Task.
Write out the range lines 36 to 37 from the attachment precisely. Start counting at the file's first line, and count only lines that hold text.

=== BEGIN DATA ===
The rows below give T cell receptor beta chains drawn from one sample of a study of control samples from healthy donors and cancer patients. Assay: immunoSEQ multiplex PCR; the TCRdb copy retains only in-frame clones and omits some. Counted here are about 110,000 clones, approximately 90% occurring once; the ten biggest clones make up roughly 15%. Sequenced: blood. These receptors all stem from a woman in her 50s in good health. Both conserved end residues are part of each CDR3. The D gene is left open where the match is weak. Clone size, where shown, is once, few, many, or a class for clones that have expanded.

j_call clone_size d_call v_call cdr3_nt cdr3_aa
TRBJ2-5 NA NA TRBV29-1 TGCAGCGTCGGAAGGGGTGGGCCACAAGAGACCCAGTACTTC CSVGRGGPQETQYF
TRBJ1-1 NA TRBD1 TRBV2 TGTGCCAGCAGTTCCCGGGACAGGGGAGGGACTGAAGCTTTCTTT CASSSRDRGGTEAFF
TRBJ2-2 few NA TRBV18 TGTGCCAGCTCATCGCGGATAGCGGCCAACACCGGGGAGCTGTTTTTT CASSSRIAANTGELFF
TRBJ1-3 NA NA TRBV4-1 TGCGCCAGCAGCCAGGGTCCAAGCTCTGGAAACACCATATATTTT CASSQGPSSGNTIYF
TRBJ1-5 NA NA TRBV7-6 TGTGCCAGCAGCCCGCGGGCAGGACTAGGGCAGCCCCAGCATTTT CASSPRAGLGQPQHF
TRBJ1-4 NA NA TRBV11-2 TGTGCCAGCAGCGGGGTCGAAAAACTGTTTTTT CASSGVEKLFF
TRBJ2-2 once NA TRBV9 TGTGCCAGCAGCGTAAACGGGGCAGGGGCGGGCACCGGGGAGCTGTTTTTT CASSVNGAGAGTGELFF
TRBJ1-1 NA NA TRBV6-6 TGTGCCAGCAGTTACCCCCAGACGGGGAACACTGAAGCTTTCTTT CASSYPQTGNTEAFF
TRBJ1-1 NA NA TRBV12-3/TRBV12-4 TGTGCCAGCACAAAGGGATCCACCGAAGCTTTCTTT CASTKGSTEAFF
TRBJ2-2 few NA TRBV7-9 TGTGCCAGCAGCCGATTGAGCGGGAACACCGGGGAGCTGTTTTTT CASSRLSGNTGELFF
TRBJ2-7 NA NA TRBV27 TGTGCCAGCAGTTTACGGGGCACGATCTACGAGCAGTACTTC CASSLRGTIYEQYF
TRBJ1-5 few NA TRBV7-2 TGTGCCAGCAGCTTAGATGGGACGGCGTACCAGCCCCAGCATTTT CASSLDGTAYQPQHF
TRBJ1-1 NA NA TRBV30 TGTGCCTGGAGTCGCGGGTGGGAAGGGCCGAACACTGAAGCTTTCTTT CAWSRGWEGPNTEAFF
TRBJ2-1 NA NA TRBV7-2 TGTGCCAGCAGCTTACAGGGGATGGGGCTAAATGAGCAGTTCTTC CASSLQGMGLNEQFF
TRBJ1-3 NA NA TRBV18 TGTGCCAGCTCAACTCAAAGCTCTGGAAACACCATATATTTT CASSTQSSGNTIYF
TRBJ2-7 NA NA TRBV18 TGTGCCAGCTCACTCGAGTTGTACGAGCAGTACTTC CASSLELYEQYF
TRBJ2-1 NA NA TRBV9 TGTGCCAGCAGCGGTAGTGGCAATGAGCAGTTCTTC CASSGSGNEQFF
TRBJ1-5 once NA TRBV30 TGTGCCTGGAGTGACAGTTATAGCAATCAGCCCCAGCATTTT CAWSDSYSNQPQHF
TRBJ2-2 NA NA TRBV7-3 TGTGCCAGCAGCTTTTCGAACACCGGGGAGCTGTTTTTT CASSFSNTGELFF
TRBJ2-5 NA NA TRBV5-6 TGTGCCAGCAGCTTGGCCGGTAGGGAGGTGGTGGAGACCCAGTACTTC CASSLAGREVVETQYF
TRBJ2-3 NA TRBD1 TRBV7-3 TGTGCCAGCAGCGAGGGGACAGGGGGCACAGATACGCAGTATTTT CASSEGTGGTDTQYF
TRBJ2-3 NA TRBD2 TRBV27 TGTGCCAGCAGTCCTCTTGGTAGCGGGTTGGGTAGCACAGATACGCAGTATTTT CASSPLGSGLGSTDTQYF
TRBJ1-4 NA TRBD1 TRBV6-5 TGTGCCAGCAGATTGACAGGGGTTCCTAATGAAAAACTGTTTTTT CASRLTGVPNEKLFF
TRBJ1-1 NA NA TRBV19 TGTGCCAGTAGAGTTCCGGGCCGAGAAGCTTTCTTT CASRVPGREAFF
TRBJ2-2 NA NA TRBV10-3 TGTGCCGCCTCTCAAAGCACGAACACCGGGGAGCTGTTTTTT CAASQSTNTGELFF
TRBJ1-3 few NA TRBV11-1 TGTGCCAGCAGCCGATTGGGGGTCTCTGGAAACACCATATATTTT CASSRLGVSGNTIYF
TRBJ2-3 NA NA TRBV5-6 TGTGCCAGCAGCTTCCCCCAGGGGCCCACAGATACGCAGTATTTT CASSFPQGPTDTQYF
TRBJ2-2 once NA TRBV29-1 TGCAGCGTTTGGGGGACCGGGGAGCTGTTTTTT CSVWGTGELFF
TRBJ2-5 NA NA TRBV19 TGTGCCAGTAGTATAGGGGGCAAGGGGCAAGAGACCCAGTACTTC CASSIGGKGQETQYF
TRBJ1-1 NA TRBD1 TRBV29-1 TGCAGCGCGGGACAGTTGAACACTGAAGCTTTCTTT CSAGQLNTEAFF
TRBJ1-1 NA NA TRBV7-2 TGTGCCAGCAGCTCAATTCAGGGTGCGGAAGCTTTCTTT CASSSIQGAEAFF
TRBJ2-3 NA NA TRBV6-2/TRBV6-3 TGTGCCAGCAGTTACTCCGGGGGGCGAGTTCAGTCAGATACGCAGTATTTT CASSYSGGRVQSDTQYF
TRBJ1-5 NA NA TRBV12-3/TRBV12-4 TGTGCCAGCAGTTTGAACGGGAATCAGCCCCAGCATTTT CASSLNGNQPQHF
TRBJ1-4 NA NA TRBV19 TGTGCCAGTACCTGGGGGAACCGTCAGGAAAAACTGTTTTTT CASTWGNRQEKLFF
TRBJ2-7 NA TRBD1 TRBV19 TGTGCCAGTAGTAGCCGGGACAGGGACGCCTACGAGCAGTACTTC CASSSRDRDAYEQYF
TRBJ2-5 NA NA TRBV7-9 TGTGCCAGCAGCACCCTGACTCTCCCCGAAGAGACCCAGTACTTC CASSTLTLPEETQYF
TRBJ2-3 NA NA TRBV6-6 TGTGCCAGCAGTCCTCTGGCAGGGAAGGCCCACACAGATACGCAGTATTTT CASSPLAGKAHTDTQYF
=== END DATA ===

TRBJ1-4 NA NA TRBV19 TGTGCCAGTACCTGGGGGAACCGTCAGGAAAAACTGTTTTTT CASTWGNRQEKLFF
TRBJ2-7 NA TRBD1 TRBV19 TGTGCCAGTAGTAGCCGGGACAGGGACGCCTACGAGCAGTACTTC CASSSRDRDAYEQYF